Humanitarian Law Project regretted that many States put their own agenda first, with seemingly no concern for the many lives lost or ruined, the growing number of disappearances, incidents of torture, and mass displacement. There must be accountability for violations regardless of the perpetrators. Shi’a militias posed a greater threat to Iraq than ISIL and the international community had to address this. The Council had to continue to monitor the situation.
International Youth and Student Movement for the United Nations welcomed the report which attested to grave crimes committed not only by ISIL but by the militias operating under the Iraqi Government as well. Iraq should join the International Criminal Court and a permanent mandate for monitoring the human rights situation in Iraq should be created.
Cairo Institute for Human Rights Studies agreed with the report’s recommendations that everything must be done to address the violations that amounted to genocide, crimes against humanity, and war crimes. The central and provincial governments in Iraq must ensure due diligence in order to investigate all allegations, especially those committed by Government militias, and support to the victims must be provided.
Union of Arab Jurists condemned the violations which were taking place in a situation of complete lawlessness. This report was 13 years overdue and the silence of the international community and especially human rights treaty bodies had led to the present situation. It was important to investigate all human rights violations committed since 2003, regardless of who the perpetrators were.
Iraq, speaking as the concerned country, said that the delegation had listened very carefully to the report and statements made by Member States and civil society, and thanked all who expressed solidarity with Iraq and gave their advice. Terrorism was not a local danger. Those who thought that the appearance of Da’esh was the result of local policies in Iraq were mistaken. One had only to look to what was happening in Syria, Pakistan, Nigeria, as well as France, to see this. Iraq appreciated the statements condemning the crimes committed by Da’esh. The crimes went far beyond the ability of anyone to imagine. Under no circumstances could the systematic acts of violence of ISIL be compared to individual acts that may have been committed by individuals affiliated with the Government of Iraq. Iraq’s accession to the Rome Statue was being studied and considered by the Government.
FLAVIA PANSIERI, United Nations Deputy High Commissioner for Human Rights, expressed her appreciation to the Government of Iraq for its support and for giving access to the mission, as well as to the colleagues who had conducted the research on the ground. In response to the questions raised, she noted that the recommendations made vis-à-vis the Government in Iraq echoed those of the Office of the High Commissioner for Human Rights. These included recommendations to conduct investigations and ensure that there was no impunity and that perpetrators were brought to justice. Second, recommendations to ensure basic responsibility of the protection of civilians, particularly during the conduct of military operations. Third, it was important that going forward, Iraq continued to have the broadest and most inclusive dialogue, so that all parts of the Iraqi population had a role and a voice in the peace-building process. There had been a number of remarks regarding the role of the international community and more specifically, the Human Rights Council. In that respect it was important to accompany and support Iraq in this difficult moment. The Special Session in September, the commissioning of the investigation mission, and today’s detailed discussion on the report were all results of the importance given by the Human Rights Council to the situation in Iraq. It was important that this continued, and that the matter was brought to the Security Council.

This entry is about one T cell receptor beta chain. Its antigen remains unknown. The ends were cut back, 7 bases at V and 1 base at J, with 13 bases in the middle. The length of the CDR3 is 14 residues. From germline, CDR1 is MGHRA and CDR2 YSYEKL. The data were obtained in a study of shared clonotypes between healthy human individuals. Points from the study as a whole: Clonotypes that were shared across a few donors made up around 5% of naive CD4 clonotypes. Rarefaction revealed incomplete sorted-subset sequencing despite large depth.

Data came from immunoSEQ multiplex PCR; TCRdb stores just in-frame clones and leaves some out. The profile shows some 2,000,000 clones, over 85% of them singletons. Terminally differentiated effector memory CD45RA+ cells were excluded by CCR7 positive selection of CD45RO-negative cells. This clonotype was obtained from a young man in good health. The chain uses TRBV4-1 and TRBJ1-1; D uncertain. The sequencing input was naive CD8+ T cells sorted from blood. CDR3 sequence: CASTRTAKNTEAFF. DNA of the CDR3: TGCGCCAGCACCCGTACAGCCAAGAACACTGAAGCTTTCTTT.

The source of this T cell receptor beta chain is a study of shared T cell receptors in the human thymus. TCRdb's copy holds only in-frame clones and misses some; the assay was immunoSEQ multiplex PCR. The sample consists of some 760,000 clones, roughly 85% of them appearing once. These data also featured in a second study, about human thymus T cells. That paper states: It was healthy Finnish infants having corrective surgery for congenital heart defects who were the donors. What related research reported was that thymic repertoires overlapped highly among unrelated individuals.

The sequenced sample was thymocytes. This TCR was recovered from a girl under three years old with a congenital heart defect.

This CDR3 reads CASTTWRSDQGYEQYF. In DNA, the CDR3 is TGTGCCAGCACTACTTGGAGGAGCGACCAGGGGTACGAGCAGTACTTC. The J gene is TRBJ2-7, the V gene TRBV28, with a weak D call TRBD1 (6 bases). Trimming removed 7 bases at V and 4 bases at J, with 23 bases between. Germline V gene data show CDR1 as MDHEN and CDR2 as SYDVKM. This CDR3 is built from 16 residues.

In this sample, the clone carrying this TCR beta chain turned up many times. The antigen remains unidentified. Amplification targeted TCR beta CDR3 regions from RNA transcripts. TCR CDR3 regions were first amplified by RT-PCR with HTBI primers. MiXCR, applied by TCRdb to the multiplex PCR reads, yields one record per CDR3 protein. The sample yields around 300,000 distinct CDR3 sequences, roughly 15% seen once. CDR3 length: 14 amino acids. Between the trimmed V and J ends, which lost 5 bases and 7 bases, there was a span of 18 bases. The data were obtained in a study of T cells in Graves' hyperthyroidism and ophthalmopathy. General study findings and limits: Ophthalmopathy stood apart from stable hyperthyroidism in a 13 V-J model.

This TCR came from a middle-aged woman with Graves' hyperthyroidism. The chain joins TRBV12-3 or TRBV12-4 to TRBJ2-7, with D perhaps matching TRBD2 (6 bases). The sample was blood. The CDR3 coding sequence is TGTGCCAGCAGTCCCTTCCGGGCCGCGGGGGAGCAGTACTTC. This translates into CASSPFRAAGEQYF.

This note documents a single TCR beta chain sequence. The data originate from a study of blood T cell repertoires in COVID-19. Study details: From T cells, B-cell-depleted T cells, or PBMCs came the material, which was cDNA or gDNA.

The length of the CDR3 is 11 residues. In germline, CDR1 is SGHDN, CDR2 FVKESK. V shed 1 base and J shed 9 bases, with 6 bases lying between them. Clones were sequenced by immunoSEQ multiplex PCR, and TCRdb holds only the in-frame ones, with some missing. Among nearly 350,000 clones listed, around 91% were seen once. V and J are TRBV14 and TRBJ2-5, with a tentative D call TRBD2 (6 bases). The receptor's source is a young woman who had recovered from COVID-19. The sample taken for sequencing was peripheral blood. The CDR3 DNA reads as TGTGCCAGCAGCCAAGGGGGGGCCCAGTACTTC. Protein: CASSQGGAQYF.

What could the Office of the High Commissioner for Human Rights do? The Office continued to have a strong human rights component in the United Nations Mission in Iraq and this included 42 colleagues on the ground who documented but also assisted Iraq in building institutions and the justice system, and in the training of security forces. They would continue to remain engaged and required advice by the Human Rights Council on what was the most appropriate shape of their engagement, as well as resources to conduct it. The collection of data that would ensure that impunity was not allowed and that accountability would bring perpetrators to justice required adequate funding. Ms. Pansieri also commented on the role of women in the future context of Iraq. With respect to the horrible violations that women were subjected to, all had responsibility to make available means for reparation, and to allow them to return to a normal way of life. This meant ensuring that women had medical care, access to education, psychological help, and economic empowerment, in order to be able to fully play a role in society and to recover from the horror they were subjected to. Including women in the peace process at the negotiating table was imperative. In terms of how the international community could help to curb the spread of the ideology of violent extremism, this was at the heart of any solution. It was imperative to change the narrative which saw violent extremism as almost a glamorous way to go. There was a responsibility on all to change this narrative.
For use of the information media; not an official record